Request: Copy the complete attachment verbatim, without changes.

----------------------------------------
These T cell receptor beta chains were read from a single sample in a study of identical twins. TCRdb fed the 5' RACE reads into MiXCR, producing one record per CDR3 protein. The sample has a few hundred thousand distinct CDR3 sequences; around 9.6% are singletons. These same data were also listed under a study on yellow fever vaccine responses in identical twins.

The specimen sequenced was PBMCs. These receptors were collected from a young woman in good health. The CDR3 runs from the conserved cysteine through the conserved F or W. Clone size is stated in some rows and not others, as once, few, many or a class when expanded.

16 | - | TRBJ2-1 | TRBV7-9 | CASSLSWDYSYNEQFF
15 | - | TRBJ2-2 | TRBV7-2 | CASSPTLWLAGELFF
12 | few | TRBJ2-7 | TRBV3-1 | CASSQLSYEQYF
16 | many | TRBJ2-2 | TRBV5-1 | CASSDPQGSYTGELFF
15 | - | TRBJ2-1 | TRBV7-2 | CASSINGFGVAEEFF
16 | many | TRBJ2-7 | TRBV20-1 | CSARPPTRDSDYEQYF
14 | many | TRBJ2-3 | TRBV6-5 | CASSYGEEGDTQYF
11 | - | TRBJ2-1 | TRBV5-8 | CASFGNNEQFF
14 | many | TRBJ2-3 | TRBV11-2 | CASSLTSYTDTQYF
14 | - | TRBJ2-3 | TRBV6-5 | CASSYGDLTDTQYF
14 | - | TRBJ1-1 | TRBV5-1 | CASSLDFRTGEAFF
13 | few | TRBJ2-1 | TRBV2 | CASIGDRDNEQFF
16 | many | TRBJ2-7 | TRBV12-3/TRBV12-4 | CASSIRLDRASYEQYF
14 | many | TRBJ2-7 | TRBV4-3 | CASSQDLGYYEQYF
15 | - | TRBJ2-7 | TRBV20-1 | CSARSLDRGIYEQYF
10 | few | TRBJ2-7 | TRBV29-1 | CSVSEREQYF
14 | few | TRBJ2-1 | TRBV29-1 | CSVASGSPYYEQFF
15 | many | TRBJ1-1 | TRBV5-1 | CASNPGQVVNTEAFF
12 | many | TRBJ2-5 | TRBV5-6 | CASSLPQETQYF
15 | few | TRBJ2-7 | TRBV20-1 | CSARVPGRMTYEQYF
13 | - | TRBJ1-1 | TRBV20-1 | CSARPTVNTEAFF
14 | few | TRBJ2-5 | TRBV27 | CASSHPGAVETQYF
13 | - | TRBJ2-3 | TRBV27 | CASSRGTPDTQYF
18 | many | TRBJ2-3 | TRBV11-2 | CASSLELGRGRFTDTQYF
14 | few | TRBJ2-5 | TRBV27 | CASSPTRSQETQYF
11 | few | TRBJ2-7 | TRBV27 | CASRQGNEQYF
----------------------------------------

These T cell receptor beta chains were read from a single sample in a study of identical twins. TCRdb fed the 5' RACE reads into MiXCR, producing one record per CDR3 protein. The sample has a few hundred thousand distinct CDR3 sequences; around 9.6% are singletons. These same data were also listed under a study on yellow fever vaccine responses in identical twins.

The specimen sequenced was PBMCs. These receptors were collected from a young woman in good health. The CDR3 runs from the conserved cysteine through the conserved F or W. Clone size is stated in some rows and not others, as once, few, many or a class when expanded.

16 | - | TRBJ2-1 | TRBV7-9 | CASSLSWDYSYNEQFF
15 | - | TRBJ2-2 | TRBV7-2 | CASSPTLWLAGELFF
12 | few | TRBJ2-7 | TRBV3-1 | CASSQLSYEQYF
16 | many | TRBJ2-2 | TRBV5-1 | CASSDPQGSYTGELFF
15 | - | TRBJ2-1 | TRBV7-2 | CASSINGFGVAEEFF
16 | many | TRBJ2-7 | TRBV20-1 | CSARPPTRDSDYEQYF
14 | many | TRBJ2-3 | TRBV6-5 | CASSYGEEGDTQYF
11 | - | TRBJ2-1 | TRBV5-8 | CASFGNNEQFF
14 | many | TRBJ2-3 | TRBV11-2 | CASSLTSYTDTQYF
14 | - | TRBJ2-3 | TRBV6-5 | CASSYGDLTDTQYF
14 | - | TRBJ1-1 | TRBV5-1 | CASSLDFRTGEAFF
13 | few | TRBJ2-1 | TRBV2 | CASIGDRDNEQFF
16 | many | TRBJ2-7 | TRBV12-3/TRBV12-4 | CASSIRLDRASYEQYF
14 | many | TRBJ2-7 | TRBV4-3 | CASSQDLGYYEQYF
15 | - | TRBJ2-7 | TRBV20-1 | CSARSLDRGIYEQYF
10 | few | TRBJ2-7 | TRBV29-1 | CSVSEREQYF
14 | few | TRBJ2-1 | TRBV29-1 | CSVASGSPYYEQFF
15 | many | TRBJ1-1 | TRBV5-1 | CASNPGQVVNTEAFF
12 | many | TRBJ2-5 | TRBV5-6 | CASSLPQETQYF
15 | few | TRBJ2-7 | TRBV20-1 | CSARVPGRMTYEQYF
13 | - | TRBJ1-1 | TRBV20-1 | CSARPTVNTEAFF
14 | few | TRBJ2-5 | TRBV27 | CASSHPGAVETQYF
13 | - | TRBJ2-3 | TRBV27 | CASSRGTPDTQYF
18 | many | TRBJ2-3 | TRBV11-2 | CASSLELGRGRFTDTQYF
14 | few | TRBJ2-5 | TRBV27 | CASSPTRSQETQYF
11 | few | TRBJ2-7 | TRBV27 | CASRQGNEQYF